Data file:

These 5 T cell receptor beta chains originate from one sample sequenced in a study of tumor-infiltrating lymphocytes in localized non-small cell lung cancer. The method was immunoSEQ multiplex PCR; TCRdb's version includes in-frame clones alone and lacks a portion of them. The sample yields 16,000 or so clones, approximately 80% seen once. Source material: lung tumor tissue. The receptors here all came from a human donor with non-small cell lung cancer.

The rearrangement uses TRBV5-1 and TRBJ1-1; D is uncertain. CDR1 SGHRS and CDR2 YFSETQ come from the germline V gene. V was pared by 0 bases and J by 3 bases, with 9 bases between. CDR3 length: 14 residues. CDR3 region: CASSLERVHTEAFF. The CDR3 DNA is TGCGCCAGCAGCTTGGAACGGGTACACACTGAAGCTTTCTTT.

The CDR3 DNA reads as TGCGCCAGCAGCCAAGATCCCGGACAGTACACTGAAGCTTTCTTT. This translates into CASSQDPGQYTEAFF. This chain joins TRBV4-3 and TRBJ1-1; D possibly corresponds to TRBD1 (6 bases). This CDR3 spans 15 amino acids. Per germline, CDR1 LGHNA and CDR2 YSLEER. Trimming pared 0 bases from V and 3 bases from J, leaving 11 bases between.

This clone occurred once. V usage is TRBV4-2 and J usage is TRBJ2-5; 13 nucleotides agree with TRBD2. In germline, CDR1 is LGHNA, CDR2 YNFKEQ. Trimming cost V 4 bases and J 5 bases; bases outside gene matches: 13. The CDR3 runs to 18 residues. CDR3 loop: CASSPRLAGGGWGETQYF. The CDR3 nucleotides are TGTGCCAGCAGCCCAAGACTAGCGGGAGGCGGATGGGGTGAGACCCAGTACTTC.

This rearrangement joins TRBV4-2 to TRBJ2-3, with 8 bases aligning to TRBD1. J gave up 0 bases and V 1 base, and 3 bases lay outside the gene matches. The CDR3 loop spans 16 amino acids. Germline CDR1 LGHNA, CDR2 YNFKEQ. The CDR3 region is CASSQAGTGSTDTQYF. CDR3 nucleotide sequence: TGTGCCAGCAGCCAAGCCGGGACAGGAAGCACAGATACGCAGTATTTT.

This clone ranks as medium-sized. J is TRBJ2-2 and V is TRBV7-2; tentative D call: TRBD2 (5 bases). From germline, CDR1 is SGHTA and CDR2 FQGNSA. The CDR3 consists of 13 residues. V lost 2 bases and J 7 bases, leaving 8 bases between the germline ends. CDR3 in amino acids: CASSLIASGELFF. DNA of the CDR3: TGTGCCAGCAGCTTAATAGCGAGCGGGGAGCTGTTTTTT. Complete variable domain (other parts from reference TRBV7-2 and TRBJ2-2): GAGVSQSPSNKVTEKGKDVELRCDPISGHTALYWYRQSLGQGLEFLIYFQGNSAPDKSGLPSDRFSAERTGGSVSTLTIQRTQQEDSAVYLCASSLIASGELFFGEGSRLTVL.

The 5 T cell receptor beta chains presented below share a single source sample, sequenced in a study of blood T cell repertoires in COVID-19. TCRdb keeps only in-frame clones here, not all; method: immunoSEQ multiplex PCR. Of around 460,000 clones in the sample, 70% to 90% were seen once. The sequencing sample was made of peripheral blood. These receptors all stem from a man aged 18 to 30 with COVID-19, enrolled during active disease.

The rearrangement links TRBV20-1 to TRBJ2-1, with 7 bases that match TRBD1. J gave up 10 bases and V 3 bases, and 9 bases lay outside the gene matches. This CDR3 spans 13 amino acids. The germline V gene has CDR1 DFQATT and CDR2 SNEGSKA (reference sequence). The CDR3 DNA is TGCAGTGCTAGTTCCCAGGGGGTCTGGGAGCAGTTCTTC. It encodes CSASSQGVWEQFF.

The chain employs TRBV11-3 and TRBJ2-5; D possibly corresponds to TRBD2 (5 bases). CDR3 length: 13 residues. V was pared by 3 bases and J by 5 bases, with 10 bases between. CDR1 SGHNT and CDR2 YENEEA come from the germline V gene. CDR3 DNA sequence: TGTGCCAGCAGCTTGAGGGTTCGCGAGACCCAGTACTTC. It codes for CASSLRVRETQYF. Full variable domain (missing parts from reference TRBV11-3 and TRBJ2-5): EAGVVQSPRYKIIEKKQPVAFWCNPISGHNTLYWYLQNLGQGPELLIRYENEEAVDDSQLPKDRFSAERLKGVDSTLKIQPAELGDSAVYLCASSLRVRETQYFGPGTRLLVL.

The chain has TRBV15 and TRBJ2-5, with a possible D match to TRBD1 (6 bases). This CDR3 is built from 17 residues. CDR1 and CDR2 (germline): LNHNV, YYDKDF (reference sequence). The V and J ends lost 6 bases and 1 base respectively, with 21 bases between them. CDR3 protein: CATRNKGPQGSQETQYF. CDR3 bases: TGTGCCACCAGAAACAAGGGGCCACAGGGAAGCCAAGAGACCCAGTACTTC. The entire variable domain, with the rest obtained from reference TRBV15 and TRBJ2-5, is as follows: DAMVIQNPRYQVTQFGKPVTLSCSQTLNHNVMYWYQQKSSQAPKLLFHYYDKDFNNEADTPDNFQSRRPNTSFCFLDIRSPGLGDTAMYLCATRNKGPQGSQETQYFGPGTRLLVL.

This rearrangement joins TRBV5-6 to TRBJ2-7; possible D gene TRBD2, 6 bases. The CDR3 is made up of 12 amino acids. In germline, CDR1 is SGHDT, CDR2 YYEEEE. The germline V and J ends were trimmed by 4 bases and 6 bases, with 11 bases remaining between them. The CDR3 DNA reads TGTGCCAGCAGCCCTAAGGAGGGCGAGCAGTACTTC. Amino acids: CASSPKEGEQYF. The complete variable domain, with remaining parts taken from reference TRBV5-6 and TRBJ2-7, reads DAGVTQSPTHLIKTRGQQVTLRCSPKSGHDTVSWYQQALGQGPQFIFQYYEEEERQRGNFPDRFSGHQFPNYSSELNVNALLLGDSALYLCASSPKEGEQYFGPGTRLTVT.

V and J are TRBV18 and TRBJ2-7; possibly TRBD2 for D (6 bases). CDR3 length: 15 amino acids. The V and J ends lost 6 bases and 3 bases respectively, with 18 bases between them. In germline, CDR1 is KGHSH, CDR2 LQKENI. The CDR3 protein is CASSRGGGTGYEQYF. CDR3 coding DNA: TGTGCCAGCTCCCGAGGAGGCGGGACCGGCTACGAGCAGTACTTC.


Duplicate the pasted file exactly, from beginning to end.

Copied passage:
These 5 T cell receptor beta chains originate from one sample sequenced in a study of tumor-infiltrating lymphocytes in localized non-small cell lung cancer. The method was immunoSEQ multiplex PCR; TCRdb's version includes in-frame clones alone and lacks a portion of them. The sample yields 16,000 or so clones, approximately 80% seen once. Source material: lung tumor tissue. The receptors here all came from a human donor with non-small cell lung cancer.

The rearrangement uses TRBV5-1 and TRBJ1-1; D is uncertain. CDR1 SGHRS and CDR2 YFSETQ come from the germline V gene. V was pared by 0 bases and J by 3 bases, with 9 bases between. CDR3 length: 14 residues. CDR3 region: CASSLERVHTEAFF. The CDR3 DNA is TGCGCCAGCAGCTTGGAACGGGTACACACTGAAGCTTTCTTT.

The CDR3 DNA reads as TGCGCCAGCAGCCAAGATCCCGGACAGTACACTGAAGCTTTCTTT. This translates into CASSQDPGQYTEAFF. This chain joins TRBV4-3 and TRBJ1-1; D possibly corresponds to TRBD1 (6 bases). This CDR3 spans 15 amino acids. Per germline, CDR1 LGHNA and CDR2 YSLEER. Trimming pared 0 bases from V and 3 bases from J, leaving 11 bases between.

This clone occurred once. V usage is TRBV4-2 and J usage is TRBJ2-5; 13 nucleotides agree with TRBD2. In germline, CDR1 is LGHNA, CDR2 YNFKEQ. Trimming cost V 4 bases and J 5 bases; bases outside gene matches: 13. The CDR3 runs to 18 residues. CDR3 loop: CASSPRLAGGGWGETQYF. The CDR3 nucleotides are TGTGCCAGCAGCCCAAGACTAGCGGGAGGCGGATGGGGTGAGACCCAGTACTTC.

This rearrangement joins TRBV4-2 to TRBJ2-3, with 8 bases aligning to TRBD1. J gave up 0 bases and V 1 base, and 3 bases lay outside the gene matches. The CDR3 loop spans 16 amino acids. Germline CDR1 LGHNA, CDR2 YNFKEQ. The CDR3 region is CASSQAGTGSTDTQYF. CDR3 nucleotide sequence: TGTGCCAGCAGCCAAGCCGGGACAGGAAGCACAGATACGCAGTATTTT.

This clone ranks as medium-sized. J is TRBJ2-2 and V is TRBV7-2; tentative D call: TRBD2 (5 bases). From germline, CDR1 is SGHTA and CDR2 FQGNSA. The CDR3 consists of 13 residues. V lost 2 bases and J 7 bases, leaving 8 bases between the germline ends. CDR3 in amino acids: CASSLIASGELFF. DNA of the CDR3: TGTGCCAGCAGCTTAATAGCGAGCGGGGAGCTGTTTTTT. Complete variable domain (other parts from reference TRBV7-2 and TRBJ2-2): GAGVSQSPSNKVTEKGKDVELRCDPISGHTALYWYRQSLGQGLEFLIYFQGNSAPDKSGLPSDRFSAERTGGSVSTLTIQRTQQEDSAVYLCASSLIASGELFFGEGSRLTVL.

The 5 T cell receptor beta chains presented below share a single source sample, sequenced in a study of blood T cell repertoires in COVID-19. TCRdb keeps only in-frame clones here, not all; method: immunoSEQ multiplex PCR. Of around 460,000 clones in the sample, 70% to 90% were seen once. The sequencing sample was made of peripheral blood. These receptors all stem from a man aged 18 to 30 with COVID-19, enrolled during active disease.

The rearrangement links TRBV20-1 to TRBJ2-1, with 7 bases that match TRBD1. J gave up 10 bases and V 3 bases, and 9 bases lay outside the gene matches. This CDR3 spans 13 amino acids. The germline V gene has CDR1 DFQATT and CDR2 SNEGSKA (reference sequence). The CDR3 DNA is TGCAGTGCTAGTTCCCAGGGGGTCTGGGAGCAGTTCTTC. It encodes CSASSQGVWEQFF.

The chain employs TRBV11-3 and TRBJ2-5; D possibly corresponds to TRBD2 (5 bases). CDR3 length: 13 residues. V was pared by 3 bases and J by 5 bases, with 10 bases between. CDR1 SGHNT and CDR2 YENEEA come from the germline V gene. CDR3 DNA sequence: TGTGCCAGCAGCTTGAGGGTTCGCGAGACCCAGTACTTC. It codes for CASSLRVRETQYF. Full variable domain (missing parts from reference TRBV11-3 and TRBJ2-5): EAGVVQSPRYKIIEKKQPVAFWCNPISGHNTLYWYLQNLGQGPELLIRYENEEAVDDSQLPKDRFSAERLKGVDSTLKIQPAELGDSAVYLCASSLRVRETQYFGPGTRLLVL.

The chain has TRBV15 and TRBJ2-5, with a possible D match to TRBD1 (6 bases). This CDR3 is built from 17 residues. CDR1 and CDR2 (germline): LNHNV, YYDKDF (reference sequence). The V and J ends lost 6 bases and 1 base respectively, with 21 bases between them. CDR3 protein: CATRNKGPQGSQETQYF. CDR3 bases: TGTGCCACCAGAAACAAGGGGCCACAGGGAAGCCAAGAGACCCAGTACTTC. The entire variable domain, with the rest obtained from reference TRBV15 and TRBJ2-5, is as follows: DAMVIQNPRYQVTQFGKPVTLSCSQTLNHNVMYWYQQKSSQAPKLLFHYYDKDFNNEADTPDNFQSRRPNTSFCFLDIRSPGLGDTAMYLCATRNKGPQGSQETQYFGPGTRLLVL.

This rearrangement joins TRBV5-6 to TRBJ2-7; possible D gene TRBD2, 6 bases. The CDR3 is made up of 12 amino acids. In germline, CDR1 is SGHDT, CDR2 YYEEEE. The germline V and J ends were trimmed by 4 bases and 6 bases, with 11 bases remaining between them. The CDR3 DNA reads TGTGCCAGCAGCCCTAAGGAGGGCGAGCAGTACTTC. Amino acids: CASSPKEGEQYF. The complete variable domain, with remaining parts taken from reference TRBV5-6 and TRBJ2-7, reads DAGVTQSPTHLIKTRGQQVTLRCSPKSGHDTVSWYQQALGQGPQFIFQYYEEEERQRGNFPDRFSGHQFPNYSSELNVNALLLGDSALYLCASSPKEGEQYFGPGTRLTVT.

V and J are TRBV18 and TRBJ2-7; possibly TRBD2 for D (6 bases). CDR3 length: 15 amino acids. The V and J ends lost 6 bases and 3 bases respectively, with 18 bases between them. In germline, CDR1 is KGHSH, CDR2 LQKENI. The CDR3 protein is CASSRGGGTGYEQYF. CDR3 coding DNA: TGTGCCAGCTCCCGAGGAGGCGGGACCGGCTACGAGCAGTACTTC.